HELOTES, Texas — There are days when Albert Martinez Jr. ponders the future of his childrens' well-being as coronavirus cases surge across Texas.
The husband and father of six worries and wonders as another school year approaches. This year, the Martinez family is taking no chances.
"They're just little germ factories. Right now, we're not ready to send our kids back," Martinez said.
It was last June when Martinez's wife gave birth to little Harlow. Their bright light of joy fought the ultimate battle.
"She was born with Down syndrome and a lot of different heart complications and unfortunately she didn't survive past two and a half months," Martinez said.
The thought of losing another child is unbearable for the Martinez family.
Ten-year-old Sadie also has Down syndrome and lives with underlying health conditions. Sadie's about to enter 5th grade at Kuentz Elementary but from a distance.
"There's just too much uncertainty, too much danger, especially for our family situation with Sadie having her respiratory issues that she has," Martinez said.
The Northside Independent School District (NISD) is offering in-person and distance learning options come August.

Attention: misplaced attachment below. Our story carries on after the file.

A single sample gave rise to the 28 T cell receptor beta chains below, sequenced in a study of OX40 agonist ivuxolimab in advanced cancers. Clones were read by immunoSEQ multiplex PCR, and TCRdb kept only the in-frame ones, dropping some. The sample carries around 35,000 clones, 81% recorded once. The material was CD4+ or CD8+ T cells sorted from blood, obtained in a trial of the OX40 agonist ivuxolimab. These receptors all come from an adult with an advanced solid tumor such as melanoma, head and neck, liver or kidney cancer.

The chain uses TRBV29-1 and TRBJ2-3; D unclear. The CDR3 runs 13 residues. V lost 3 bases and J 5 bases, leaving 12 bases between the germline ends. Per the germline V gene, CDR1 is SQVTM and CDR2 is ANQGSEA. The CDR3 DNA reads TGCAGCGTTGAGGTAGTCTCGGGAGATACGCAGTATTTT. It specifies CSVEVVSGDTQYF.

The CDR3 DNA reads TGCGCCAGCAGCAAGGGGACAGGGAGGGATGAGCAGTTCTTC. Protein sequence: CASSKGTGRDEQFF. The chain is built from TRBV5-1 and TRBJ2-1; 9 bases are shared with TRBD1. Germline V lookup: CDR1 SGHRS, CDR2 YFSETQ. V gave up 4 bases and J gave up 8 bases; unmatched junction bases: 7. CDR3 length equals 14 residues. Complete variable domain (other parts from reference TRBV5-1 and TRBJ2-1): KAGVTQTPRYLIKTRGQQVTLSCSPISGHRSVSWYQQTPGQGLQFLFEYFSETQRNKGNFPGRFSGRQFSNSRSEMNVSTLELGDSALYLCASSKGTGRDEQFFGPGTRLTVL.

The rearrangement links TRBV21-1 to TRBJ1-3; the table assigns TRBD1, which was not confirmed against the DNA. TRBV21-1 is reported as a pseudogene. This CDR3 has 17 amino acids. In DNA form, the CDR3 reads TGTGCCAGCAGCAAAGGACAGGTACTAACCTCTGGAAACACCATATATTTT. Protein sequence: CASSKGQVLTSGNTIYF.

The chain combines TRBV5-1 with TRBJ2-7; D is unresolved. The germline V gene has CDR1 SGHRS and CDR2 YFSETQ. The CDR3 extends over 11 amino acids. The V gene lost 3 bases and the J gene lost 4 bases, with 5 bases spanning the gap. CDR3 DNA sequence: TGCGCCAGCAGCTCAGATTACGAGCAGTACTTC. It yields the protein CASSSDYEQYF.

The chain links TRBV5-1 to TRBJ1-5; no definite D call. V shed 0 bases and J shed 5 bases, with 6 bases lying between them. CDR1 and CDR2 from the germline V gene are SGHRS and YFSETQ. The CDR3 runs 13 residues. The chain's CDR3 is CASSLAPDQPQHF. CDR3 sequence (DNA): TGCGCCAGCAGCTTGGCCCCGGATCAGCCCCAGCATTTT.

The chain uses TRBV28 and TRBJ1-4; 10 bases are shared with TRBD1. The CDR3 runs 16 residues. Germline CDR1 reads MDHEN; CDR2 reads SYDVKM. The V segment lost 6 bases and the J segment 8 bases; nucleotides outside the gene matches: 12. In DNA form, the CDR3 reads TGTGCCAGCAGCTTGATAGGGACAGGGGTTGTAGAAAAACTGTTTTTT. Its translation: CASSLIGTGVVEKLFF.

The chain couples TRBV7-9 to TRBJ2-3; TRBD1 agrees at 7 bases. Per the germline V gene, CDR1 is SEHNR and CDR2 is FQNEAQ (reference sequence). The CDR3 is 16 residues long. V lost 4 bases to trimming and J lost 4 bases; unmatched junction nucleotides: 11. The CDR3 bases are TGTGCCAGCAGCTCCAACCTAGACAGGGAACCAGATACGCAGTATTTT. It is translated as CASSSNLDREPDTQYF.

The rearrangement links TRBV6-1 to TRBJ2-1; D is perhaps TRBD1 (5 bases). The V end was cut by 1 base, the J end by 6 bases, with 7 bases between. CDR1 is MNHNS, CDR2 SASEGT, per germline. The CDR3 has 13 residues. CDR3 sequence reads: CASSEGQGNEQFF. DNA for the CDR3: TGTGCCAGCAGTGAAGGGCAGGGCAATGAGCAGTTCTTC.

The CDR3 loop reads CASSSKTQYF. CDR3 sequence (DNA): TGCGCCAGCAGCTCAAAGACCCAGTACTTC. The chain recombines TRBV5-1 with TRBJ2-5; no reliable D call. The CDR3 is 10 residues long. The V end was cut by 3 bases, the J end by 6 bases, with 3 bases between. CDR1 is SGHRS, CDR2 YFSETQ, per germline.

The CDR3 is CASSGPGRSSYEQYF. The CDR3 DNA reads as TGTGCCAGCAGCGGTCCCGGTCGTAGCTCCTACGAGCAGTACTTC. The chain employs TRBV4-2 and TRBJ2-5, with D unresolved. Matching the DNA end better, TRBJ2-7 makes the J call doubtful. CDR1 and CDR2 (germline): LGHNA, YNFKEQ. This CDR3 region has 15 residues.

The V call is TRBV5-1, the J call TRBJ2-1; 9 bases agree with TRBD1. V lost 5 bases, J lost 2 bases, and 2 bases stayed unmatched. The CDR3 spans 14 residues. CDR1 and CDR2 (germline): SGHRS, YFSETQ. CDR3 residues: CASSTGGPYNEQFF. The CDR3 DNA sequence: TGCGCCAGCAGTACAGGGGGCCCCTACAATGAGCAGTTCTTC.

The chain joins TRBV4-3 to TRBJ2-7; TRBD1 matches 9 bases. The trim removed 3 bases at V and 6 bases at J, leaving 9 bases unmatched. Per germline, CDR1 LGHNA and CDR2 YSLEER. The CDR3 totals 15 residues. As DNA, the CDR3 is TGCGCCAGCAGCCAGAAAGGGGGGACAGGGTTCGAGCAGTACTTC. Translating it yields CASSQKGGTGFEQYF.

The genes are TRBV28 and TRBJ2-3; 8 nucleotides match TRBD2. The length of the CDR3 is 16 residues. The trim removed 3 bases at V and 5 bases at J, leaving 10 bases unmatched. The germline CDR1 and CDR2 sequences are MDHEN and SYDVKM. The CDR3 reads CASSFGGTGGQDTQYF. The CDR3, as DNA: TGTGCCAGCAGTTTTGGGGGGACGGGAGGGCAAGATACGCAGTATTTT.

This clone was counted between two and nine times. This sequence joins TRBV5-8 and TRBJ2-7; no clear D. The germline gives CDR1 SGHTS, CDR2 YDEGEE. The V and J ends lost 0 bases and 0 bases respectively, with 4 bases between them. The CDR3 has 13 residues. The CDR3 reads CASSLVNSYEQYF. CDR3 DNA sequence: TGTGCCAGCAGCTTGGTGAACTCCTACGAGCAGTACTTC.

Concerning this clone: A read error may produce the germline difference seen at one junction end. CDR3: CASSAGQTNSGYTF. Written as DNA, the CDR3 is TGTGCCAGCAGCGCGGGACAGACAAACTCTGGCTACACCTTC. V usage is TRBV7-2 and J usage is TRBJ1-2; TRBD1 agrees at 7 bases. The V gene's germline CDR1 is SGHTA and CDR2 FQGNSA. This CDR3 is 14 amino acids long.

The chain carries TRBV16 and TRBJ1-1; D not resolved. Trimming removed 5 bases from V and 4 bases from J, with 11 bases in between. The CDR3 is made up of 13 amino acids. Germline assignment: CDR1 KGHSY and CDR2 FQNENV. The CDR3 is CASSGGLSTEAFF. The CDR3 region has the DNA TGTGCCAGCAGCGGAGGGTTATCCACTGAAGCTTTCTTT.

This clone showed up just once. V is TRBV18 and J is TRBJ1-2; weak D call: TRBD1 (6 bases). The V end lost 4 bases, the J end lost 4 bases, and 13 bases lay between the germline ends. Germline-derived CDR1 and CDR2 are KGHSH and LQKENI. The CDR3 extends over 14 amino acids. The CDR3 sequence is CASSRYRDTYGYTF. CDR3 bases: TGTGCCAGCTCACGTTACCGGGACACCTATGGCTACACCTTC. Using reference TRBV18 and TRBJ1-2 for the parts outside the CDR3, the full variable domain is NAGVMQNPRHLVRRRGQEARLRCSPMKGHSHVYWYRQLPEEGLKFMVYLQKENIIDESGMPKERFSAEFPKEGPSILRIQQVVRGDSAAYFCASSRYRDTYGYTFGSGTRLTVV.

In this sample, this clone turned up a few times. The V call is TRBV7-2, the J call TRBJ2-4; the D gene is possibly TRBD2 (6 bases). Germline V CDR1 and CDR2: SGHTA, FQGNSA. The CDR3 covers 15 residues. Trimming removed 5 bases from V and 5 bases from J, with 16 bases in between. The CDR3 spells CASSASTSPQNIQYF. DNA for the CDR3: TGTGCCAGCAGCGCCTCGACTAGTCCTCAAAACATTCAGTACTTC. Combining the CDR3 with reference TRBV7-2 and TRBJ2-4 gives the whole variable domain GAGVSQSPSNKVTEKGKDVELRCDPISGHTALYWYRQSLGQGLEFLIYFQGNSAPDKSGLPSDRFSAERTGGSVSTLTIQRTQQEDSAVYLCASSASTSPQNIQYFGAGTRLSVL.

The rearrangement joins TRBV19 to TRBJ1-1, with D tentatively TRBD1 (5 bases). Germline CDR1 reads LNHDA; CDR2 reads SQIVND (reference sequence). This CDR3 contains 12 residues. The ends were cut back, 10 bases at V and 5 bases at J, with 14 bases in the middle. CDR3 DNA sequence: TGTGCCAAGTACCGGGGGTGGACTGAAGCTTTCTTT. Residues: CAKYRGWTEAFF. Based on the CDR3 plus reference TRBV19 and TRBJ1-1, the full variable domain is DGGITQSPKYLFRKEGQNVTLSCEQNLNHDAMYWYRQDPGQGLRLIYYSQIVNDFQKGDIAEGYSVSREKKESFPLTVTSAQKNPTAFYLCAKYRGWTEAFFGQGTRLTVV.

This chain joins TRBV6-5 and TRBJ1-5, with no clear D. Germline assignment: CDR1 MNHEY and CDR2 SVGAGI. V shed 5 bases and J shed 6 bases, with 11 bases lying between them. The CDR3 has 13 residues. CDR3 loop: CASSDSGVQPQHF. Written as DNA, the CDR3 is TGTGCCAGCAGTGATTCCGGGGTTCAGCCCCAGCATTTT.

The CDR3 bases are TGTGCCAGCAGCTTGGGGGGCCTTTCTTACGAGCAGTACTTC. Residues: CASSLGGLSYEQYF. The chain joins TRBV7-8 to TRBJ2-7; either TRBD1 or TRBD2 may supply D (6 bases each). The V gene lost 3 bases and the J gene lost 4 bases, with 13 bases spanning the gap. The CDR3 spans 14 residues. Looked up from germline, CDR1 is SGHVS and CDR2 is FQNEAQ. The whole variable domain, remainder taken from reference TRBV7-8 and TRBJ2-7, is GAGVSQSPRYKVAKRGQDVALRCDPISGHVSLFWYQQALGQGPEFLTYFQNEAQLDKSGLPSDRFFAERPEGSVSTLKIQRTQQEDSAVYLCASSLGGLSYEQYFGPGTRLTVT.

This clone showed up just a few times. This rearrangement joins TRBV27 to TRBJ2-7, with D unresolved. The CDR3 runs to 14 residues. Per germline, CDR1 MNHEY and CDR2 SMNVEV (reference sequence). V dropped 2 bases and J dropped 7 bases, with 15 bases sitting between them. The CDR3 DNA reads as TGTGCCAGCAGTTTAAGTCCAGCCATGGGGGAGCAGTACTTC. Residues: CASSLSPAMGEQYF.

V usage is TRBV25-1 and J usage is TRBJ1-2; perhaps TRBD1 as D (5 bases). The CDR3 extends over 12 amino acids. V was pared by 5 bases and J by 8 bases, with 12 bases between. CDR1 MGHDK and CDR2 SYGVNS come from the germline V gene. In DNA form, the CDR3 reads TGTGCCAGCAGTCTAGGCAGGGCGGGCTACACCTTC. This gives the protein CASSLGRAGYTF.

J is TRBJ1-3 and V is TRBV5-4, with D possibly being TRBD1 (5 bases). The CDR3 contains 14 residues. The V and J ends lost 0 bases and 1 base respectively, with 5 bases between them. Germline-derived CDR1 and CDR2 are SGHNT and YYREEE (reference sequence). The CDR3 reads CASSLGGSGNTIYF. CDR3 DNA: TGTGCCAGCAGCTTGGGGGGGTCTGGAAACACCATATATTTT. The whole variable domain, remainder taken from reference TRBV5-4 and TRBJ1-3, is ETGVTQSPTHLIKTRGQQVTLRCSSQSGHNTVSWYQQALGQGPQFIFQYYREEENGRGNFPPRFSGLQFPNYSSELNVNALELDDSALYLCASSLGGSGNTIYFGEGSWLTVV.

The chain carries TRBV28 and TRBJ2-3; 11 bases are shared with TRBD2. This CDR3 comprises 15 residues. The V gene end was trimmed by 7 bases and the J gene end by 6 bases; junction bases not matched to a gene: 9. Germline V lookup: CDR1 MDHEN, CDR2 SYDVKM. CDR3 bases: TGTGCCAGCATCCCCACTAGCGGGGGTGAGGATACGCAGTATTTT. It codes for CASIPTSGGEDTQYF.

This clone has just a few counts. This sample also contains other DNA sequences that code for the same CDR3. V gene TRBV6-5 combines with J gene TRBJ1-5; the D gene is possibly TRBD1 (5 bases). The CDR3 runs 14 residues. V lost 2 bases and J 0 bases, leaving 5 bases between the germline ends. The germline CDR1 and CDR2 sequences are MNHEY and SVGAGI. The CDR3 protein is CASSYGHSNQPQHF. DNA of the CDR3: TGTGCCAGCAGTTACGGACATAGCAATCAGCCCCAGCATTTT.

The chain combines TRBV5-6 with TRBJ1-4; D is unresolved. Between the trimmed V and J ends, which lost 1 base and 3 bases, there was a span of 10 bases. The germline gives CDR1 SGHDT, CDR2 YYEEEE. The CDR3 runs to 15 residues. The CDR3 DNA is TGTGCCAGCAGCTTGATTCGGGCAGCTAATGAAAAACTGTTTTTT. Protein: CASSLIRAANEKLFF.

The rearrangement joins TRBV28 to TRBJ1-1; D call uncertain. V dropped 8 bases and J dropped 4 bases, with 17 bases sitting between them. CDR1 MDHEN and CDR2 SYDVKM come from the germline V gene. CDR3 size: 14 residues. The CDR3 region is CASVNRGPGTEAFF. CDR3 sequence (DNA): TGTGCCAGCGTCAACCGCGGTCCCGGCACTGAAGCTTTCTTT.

NISD is also working on forming a safety plan in accordance with state and local health guidelines.
A combination of NISD-hosted town halls and surveys is designed to generate feedback on how to best serve students, staff and faculty amid the pandemic.
While Martinez applauds the school district's efforts, he remains skeptical on how this global health crisis will play out.
"It is terrifying for -- just to think what could happen if this virus got into our house," Martinez said. "For Sadie, the little girl who's not even supposed to be here, she wasn't supposed to survive, to see her graduate 5th grade with every other 10-year-old in the district, typical like everybody else, I would love to see that happen but there's no telling right now."
The family will eventually welcome another addition to the family -- Tobias William Martinez.